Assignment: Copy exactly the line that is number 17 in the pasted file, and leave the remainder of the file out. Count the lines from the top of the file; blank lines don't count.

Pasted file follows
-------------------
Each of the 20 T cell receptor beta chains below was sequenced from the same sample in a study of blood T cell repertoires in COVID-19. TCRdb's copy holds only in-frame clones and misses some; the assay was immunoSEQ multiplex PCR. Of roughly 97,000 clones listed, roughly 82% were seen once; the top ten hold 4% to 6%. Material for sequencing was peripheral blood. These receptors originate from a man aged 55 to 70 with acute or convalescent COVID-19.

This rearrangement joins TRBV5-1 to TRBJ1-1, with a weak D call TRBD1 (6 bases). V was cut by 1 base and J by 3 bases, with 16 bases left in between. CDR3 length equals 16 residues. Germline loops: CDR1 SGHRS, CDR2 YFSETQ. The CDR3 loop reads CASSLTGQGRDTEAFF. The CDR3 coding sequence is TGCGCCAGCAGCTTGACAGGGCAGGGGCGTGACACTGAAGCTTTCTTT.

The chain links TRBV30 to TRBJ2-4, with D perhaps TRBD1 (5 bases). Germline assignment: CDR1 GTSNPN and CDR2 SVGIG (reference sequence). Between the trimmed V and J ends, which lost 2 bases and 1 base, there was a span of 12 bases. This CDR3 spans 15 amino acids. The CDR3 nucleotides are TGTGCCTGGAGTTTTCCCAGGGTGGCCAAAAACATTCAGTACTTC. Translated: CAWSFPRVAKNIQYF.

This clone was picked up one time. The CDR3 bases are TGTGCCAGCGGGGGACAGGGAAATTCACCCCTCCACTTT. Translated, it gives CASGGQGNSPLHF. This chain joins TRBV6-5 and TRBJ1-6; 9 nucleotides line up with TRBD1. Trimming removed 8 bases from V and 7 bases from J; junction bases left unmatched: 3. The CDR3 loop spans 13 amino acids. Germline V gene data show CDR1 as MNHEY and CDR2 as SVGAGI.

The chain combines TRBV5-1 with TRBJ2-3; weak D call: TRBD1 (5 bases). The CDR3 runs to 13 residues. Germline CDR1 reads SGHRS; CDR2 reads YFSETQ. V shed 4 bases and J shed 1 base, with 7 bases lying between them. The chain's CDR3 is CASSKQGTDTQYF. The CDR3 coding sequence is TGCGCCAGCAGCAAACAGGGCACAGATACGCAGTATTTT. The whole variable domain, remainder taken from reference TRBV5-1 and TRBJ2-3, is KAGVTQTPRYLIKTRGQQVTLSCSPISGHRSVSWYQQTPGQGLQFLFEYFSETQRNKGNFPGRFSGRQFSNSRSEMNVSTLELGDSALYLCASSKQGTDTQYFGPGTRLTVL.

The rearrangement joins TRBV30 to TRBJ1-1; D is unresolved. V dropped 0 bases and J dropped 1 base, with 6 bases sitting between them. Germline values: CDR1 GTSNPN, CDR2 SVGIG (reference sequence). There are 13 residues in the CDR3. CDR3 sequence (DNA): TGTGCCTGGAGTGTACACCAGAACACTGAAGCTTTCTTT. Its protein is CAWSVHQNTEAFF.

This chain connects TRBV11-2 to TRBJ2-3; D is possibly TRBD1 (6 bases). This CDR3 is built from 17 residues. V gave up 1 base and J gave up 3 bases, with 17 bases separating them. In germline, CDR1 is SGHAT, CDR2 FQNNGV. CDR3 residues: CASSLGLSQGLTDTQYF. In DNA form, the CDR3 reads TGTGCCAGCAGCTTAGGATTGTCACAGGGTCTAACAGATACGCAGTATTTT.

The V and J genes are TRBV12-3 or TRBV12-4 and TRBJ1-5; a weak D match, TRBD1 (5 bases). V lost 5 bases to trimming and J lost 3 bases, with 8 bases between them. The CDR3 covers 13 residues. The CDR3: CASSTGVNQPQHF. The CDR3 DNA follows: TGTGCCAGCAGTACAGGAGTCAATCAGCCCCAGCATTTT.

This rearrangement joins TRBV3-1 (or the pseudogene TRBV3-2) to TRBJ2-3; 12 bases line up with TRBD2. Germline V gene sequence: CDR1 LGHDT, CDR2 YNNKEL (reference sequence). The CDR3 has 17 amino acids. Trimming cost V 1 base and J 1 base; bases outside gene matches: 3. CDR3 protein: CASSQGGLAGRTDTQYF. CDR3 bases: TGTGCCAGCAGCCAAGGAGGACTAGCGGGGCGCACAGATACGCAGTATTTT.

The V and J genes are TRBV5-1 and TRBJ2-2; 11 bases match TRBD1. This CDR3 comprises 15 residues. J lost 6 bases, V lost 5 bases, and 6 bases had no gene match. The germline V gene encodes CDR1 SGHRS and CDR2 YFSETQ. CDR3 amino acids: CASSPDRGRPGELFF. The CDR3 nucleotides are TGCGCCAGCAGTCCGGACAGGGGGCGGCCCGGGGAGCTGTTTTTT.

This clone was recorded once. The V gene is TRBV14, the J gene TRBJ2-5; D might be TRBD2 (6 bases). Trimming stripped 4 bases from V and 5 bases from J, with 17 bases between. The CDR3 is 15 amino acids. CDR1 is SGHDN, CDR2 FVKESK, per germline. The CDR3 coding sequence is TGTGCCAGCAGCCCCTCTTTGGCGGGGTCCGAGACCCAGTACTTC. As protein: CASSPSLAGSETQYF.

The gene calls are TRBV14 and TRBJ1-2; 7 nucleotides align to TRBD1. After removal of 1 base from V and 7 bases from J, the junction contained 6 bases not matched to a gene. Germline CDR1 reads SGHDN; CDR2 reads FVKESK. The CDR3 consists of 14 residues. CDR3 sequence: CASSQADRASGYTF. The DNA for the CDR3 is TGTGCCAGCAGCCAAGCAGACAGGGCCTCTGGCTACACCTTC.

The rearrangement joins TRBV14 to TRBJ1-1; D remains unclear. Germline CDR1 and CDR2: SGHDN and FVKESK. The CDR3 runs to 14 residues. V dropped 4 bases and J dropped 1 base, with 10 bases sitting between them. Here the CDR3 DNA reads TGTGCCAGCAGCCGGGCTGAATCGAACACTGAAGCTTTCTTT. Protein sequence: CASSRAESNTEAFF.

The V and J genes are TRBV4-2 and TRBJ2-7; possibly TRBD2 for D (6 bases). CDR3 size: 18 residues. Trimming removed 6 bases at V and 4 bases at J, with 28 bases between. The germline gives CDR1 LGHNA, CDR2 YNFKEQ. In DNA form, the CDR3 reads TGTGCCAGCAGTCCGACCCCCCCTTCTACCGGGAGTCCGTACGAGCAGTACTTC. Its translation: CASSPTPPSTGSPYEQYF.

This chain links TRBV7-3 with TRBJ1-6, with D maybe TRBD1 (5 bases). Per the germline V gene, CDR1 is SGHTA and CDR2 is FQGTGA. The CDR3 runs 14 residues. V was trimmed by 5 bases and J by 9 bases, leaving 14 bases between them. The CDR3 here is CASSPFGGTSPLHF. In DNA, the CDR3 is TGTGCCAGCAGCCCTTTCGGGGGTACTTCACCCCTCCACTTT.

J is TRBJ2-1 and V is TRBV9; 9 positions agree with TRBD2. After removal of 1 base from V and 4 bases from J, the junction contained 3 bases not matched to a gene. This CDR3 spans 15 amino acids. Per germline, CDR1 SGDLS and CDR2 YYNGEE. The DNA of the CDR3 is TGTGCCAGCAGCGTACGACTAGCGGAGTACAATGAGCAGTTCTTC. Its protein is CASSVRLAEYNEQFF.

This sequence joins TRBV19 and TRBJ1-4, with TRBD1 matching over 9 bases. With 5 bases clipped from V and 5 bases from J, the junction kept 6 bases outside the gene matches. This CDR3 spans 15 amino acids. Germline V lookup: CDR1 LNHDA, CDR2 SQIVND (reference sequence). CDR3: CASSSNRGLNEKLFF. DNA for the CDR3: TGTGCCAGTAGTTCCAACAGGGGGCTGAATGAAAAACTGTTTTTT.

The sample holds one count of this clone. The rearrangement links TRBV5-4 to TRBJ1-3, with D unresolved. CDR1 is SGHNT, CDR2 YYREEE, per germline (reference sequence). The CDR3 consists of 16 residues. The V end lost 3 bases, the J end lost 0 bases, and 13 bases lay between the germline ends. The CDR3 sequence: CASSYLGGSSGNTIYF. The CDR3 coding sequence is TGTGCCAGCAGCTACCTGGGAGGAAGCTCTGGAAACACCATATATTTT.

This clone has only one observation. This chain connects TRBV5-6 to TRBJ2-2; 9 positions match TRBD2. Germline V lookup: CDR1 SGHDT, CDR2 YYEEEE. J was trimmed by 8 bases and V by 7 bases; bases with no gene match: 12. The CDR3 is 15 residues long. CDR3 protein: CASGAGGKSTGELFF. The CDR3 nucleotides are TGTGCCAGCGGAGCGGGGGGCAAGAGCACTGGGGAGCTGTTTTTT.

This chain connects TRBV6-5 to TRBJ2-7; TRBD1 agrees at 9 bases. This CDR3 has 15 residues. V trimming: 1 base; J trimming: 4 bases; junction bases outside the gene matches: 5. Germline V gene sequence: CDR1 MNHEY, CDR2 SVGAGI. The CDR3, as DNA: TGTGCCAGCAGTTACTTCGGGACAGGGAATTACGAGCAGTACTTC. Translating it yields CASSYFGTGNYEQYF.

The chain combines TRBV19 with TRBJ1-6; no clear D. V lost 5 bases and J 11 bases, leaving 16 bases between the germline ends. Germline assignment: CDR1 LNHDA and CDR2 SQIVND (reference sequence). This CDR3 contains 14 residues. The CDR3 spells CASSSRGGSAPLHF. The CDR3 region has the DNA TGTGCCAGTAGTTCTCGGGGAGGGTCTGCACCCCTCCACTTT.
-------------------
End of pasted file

This sequence joins TRBV19 and TRBJ1-4, with TRBD1 matching over 9 bases. With 5 bases clipped from V and 5 bases from J, the junction kept 6 bases outside the gene matches. This CDR3 spans 15 amino acids. Germline V lookup: CDR1 LNHDA, CDR2 SQIVND (reference sequence). CDR3: CASSSNRGLNEKLFF. DNA for the CDR3: TGTGCCAGTAGTTCCAACAGGGGGCTGAATGAAAAACTGTTTTTT.